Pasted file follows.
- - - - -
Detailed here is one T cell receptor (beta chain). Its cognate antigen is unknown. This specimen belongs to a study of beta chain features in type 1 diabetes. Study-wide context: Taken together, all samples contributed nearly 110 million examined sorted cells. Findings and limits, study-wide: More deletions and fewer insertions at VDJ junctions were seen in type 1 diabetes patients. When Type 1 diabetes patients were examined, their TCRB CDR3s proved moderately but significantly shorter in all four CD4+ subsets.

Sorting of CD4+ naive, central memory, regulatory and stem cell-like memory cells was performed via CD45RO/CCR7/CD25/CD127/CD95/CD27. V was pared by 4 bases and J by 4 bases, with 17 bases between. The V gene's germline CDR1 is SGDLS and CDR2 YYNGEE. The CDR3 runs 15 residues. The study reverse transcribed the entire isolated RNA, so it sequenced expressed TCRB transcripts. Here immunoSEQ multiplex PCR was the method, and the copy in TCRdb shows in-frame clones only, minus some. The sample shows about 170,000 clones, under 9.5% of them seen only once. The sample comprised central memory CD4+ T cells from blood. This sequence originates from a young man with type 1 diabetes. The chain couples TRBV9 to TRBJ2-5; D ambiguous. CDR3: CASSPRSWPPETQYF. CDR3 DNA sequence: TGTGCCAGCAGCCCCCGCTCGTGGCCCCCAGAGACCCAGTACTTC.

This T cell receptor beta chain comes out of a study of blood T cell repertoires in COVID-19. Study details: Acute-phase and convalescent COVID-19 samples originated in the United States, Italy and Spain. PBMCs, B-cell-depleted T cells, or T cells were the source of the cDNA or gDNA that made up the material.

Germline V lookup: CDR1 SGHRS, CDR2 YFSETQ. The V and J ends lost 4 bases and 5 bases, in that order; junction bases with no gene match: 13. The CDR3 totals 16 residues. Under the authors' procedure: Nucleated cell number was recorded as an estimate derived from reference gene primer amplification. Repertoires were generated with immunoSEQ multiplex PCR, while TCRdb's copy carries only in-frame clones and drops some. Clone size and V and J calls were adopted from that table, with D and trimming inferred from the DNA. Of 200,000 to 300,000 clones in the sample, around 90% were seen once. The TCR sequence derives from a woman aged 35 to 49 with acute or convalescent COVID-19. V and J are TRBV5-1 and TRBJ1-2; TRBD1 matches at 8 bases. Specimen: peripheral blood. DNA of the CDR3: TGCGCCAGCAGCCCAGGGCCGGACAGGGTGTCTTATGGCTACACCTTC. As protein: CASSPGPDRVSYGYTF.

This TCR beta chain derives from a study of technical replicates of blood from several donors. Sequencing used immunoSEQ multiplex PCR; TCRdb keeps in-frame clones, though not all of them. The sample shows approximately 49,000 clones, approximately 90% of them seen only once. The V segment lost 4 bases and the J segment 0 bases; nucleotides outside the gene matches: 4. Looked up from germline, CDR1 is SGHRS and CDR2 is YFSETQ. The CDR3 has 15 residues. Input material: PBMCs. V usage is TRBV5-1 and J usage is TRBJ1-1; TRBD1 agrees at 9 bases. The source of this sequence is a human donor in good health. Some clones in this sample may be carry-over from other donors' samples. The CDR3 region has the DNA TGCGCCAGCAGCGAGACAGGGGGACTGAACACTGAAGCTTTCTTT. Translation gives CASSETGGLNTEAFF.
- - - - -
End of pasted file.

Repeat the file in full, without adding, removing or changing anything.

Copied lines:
Detailed here is one T cell receptor (beta chain). Its cognate antigen is unknown. This specimen belongs to a study of beta chain features in type 1 diabetes. Study-wide context: Taken together, all samples contributed nearly 110 million examined sorted cells. Findings and limits, study-wide: More deletions and fewer insertions at VDJ junctions were seen in type 1 diabetes patients. When Type 1 diabetes patients were examined, their TCRB CDR3s proved moderately but significantly shorter in all four CD4+ subsets.

Sorting of CD4+ naive, central memory, regulatory and stem cell-like memory cells was performed via CD45RO/CCR7/CD25/CD127/CD95/CD27. V was pared by 4 bases and J by 4 bases, with 17 bases between. The V gene's germline CDR1 is SGDLS and CDR2 YYNGEE. The CDR3 runs 15 residues. The study reverse transcribed the entire isolated RNA, so it sequenced expressed TCRB transcripts. Here immunoSEQ multiplex PCR was the method, and the copy in TCRdb shows in-frame clones only, minus some. The sample shows about 170,000 clones, under 9.5% of them seen only once. The sample comprised central memory CD4+ T cells from blood. This sequence originates from a young man with type 1 diabetes. The chain couples TRBV9 to TRBJ2-5; D ambiguous. CDR3: CASSPRSWPPETQYF. CDR3 DNA sequence: TGTGCCAGCAGCCCCCGCTCGTGGCCCCCAGAGACCCAGTACTTC.

This T cell receptor beta chain comes out of a study of blood T cell repertoires in COVID-19. Study details: Acute-phase and convalescent COVID-19 samples originated in the United States, Italy and Spain. PBMCs, B-cell-depleted T cells, or T cells were the source of the cDNA or gDNA that made up the material.

Germline V lookup: CDR1 SGHRS, CDR2 YFSETQ. The V and J ends lost 4 bases and 5 bases, in that order; junction bases with no gene match: 13. The CDR3 totals 16 residues. Under the authors' procedure: Nucleated cell number was recorded as an estimate derived from reference gene primer amplification. Repertoires were generated with immunoSEQ multiplex PCR, while TCRdb's copy carries only in-frame clones and drops some. Clone size and V and J calls were adopted from that table, with D and trimming inferred from the DNA. Of 200,000 to 300,000 clones in the sample, around 90% were seen once. The TCR sequence derives from a woman aged 35 to 49 with acute or convalescent COVID-19. V and J are TRBV5-1 and TRBJ1-2; TRBD1 matches at 8 bases. Specimen: peripheral blood. DNA of the CDR3: TGCGCCAGCAGCCCAGGGCCGGACAGGGTGTCTTATGGCTACACCTTC. As protein: CASSPGPDRVSYGYTF.

This TCR beta chain derives from a study of technical replicates of blood from several donors. Sequencing used immunoSEQ multiplex PCR; TCRdb keeps in-frame clones, though not all of them. The sample shows approximately 49,000 clones, approximately 90% of them seen only once. The V segment lost 4 bases and the J segment 0 bases; nucleotides outside the gene matches: 4. Looked up from germline, CDR1 is SGHRS and CDR2 is YFSETQ. The CDR3 has 15 residues. Input material: PBMCs. V usage is TRBV5-1 and J usage is TRBJ1-1; TRBD1 agrees at 9 bases. The source of this sequence is a human donor in good health. Some clones in this sample may be carry-over from other donors' samples. The CDR3 region has the DNA TGCGCCAGCAGCGAGACAGGGGGACTGAACACTGAAGCTTTCTTT. Translation gives CASSETGGLNTEAFF.